What Are EFP Bombs?

July 16, 2023
David Sunnyside

The New York Times called them the single most lethal weapon American forces encountered in Iraq, and a U.S. military official said they were responsible for a sixth of all deaths in the conflict. EFPs, or explosively formed penetrators, are shaped like PVC pipe or a short piece of steel, packed with explosives and covered with a concave copper plate on top. When detonated, the copper inverts and is sent flying. It can travel more than a mile per second, meaning it can punch through the armor of tanks and other vehicles. In the process, it leaves holes similar to gunshots. These powerful bombs were manufactured by Iran and sold to terrorists in violation of U.S. sanctions, and a number of banks have since pled guilty or settled criminal charges for helping Iran circumvent those sanctions.

While previous versions of EFPs essentially project a single massive, high-velocity penetrator, they must be upgraded to better counter new generations of harder armored vehicles without the use of more powerful weapons systems. The inventors of the present invention provide a precursor-follow through kinetic energy explosively formed projectile (EFP) assembly that greatly enhances penetration by forming multiple penetrators simultaneously.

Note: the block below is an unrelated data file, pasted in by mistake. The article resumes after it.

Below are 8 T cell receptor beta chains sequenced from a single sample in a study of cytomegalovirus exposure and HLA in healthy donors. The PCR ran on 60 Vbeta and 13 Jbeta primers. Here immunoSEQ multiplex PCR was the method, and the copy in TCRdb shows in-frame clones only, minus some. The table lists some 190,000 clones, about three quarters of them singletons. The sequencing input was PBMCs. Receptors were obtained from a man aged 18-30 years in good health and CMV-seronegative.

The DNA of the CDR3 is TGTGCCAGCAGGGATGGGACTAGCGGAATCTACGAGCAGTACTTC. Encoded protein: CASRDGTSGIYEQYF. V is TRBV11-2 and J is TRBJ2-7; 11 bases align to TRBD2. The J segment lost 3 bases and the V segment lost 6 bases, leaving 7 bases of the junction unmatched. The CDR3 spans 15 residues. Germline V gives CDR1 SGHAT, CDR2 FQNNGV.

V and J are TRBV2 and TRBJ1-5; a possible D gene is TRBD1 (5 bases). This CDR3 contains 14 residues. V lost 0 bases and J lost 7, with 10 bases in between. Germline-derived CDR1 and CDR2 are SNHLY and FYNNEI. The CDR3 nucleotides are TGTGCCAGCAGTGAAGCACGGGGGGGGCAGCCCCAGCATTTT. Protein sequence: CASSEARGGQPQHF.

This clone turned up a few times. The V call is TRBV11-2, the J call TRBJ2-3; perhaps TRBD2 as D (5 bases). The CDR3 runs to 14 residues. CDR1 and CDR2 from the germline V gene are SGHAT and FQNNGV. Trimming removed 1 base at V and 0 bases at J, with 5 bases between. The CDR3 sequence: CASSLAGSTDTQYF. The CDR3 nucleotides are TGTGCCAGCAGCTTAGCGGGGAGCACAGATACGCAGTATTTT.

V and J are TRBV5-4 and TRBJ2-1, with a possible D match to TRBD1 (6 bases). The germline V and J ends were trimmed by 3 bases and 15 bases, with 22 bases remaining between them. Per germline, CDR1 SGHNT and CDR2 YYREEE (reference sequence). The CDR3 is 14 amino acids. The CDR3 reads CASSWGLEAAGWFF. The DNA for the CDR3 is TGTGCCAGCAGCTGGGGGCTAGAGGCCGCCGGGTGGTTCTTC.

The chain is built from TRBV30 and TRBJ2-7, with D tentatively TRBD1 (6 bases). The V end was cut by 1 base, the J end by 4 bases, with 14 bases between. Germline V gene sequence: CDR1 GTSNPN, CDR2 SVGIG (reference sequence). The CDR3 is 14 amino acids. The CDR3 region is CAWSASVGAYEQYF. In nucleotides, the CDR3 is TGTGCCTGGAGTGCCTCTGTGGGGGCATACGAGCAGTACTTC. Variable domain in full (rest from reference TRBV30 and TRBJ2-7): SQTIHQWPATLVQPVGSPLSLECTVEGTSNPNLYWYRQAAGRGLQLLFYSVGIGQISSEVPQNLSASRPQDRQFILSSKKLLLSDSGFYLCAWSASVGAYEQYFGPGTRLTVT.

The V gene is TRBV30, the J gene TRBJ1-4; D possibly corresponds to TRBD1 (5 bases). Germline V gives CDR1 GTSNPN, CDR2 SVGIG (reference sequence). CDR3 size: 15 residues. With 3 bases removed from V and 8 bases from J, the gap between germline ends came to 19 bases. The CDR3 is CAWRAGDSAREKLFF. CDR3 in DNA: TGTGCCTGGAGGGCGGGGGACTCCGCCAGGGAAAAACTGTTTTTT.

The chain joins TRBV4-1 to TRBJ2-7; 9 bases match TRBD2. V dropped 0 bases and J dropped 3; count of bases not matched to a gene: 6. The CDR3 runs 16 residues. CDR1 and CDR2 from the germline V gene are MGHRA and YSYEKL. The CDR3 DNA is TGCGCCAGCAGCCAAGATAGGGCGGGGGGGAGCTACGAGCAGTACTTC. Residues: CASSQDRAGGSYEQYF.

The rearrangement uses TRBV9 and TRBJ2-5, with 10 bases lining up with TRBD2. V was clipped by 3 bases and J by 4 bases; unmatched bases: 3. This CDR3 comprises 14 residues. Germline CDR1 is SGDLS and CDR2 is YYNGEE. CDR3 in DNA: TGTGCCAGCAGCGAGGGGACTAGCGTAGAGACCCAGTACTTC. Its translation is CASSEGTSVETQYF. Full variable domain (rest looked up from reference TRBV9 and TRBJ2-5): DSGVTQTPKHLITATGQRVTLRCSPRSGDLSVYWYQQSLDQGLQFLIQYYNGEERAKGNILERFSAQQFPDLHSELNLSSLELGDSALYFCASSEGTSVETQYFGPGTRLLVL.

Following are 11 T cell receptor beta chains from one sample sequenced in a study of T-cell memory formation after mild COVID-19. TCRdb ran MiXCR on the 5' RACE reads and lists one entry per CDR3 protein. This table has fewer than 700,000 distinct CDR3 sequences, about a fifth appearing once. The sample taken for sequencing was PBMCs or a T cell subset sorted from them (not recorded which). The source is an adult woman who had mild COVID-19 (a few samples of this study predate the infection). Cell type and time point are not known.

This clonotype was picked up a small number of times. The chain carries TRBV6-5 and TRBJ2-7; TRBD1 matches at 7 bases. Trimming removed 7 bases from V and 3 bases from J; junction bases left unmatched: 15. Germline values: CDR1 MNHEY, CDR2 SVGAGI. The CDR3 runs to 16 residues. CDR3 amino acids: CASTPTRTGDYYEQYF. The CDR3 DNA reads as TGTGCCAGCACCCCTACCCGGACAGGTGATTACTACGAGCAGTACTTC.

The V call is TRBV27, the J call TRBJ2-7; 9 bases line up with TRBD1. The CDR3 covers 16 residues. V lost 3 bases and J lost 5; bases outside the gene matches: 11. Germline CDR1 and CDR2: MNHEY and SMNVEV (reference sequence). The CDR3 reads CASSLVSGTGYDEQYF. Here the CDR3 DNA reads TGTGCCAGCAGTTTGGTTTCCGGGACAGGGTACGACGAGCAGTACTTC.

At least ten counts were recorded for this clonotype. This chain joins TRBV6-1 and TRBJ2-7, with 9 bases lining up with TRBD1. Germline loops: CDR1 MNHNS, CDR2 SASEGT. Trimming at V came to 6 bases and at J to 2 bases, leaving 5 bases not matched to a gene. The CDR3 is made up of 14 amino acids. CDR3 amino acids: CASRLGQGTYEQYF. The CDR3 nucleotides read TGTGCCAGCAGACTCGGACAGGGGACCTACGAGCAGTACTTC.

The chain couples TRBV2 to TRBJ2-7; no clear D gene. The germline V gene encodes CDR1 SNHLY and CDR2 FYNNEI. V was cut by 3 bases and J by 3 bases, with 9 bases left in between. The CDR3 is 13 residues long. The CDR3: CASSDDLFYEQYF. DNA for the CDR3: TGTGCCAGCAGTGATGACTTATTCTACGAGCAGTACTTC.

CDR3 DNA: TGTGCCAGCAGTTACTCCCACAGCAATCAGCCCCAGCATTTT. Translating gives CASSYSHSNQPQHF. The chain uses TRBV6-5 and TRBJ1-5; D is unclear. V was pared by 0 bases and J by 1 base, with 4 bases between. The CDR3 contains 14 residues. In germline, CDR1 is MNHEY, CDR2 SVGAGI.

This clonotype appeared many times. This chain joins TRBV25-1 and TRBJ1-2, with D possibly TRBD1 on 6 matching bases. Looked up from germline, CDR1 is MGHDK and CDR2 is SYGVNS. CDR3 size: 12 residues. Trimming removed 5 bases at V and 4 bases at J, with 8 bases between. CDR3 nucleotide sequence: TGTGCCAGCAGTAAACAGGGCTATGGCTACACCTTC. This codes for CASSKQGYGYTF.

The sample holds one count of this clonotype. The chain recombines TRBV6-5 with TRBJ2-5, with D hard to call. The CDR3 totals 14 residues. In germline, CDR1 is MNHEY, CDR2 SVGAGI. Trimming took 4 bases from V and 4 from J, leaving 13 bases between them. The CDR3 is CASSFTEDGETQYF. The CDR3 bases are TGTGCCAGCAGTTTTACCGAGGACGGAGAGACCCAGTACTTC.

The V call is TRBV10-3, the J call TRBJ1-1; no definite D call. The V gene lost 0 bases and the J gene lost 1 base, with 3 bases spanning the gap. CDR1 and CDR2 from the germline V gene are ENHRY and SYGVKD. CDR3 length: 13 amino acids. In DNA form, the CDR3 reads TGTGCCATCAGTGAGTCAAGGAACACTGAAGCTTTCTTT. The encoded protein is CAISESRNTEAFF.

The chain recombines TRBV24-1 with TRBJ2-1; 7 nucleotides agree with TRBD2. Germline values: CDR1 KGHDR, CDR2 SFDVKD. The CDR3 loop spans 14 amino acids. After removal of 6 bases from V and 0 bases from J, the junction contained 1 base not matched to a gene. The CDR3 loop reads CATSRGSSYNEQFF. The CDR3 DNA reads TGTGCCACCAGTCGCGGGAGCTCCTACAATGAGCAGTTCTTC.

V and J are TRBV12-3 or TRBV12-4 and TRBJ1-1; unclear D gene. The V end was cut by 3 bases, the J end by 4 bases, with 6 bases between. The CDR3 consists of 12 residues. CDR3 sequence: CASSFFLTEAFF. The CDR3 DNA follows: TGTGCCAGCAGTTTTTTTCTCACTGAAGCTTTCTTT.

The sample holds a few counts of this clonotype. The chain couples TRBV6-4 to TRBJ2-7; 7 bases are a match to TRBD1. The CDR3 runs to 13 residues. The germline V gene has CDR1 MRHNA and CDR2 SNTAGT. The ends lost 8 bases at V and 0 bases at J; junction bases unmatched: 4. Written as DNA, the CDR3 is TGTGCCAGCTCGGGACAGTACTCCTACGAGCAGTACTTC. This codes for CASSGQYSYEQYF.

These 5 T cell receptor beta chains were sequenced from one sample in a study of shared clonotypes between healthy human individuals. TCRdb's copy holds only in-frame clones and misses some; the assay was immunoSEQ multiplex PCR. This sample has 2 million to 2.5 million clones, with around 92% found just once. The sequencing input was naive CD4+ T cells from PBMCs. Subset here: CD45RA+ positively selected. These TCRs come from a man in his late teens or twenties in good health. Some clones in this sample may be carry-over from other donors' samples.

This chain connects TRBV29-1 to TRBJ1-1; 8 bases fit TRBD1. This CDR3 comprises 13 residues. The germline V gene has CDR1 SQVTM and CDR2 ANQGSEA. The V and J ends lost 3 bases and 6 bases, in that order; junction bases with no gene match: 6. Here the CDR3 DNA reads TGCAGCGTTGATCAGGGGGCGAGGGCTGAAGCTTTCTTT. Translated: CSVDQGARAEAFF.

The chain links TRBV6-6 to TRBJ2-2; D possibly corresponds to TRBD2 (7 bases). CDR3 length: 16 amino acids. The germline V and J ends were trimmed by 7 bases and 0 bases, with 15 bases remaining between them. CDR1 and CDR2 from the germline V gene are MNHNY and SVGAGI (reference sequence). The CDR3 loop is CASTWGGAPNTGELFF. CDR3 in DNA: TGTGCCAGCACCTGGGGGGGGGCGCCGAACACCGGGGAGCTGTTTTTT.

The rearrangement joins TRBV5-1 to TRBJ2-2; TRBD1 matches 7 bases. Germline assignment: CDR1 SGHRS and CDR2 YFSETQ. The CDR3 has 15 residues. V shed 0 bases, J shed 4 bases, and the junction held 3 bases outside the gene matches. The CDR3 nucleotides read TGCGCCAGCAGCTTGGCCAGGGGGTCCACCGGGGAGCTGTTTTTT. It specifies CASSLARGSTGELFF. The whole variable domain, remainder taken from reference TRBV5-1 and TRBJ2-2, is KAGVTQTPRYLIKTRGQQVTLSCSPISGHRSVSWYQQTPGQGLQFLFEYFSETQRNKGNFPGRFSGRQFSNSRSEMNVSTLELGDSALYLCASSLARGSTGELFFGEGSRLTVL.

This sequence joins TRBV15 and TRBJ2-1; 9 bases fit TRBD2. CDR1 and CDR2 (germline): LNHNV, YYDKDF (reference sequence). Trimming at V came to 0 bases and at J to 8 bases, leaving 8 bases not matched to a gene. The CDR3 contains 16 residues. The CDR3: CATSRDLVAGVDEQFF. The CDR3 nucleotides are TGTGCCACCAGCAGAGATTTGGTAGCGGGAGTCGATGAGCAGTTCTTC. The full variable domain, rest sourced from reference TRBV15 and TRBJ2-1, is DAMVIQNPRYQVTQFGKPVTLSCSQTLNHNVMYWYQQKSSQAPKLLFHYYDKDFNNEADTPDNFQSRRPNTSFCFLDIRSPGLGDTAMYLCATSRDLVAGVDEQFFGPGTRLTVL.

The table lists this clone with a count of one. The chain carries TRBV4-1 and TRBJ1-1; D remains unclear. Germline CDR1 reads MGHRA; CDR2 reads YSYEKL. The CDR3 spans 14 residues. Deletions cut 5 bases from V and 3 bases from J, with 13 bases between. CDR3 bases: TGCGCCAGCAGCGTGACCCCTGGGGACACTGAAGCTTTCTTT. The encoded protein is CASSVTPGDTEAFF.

The researchers’ solution to this problem is a multi-layered computational model that allows for the simulation of various configurations, materials and conditions that affect formation, velocity and ballistic performance of EFP warheads. This method enables them to determine how each EFP element interacts with the surrounding environment, such as the air and other projectiles, to achieve optimum results in penetration and stability.

David Sunnyside
Co-founder of Urban Splatter • Digital Marketer • Engineer • Meditator
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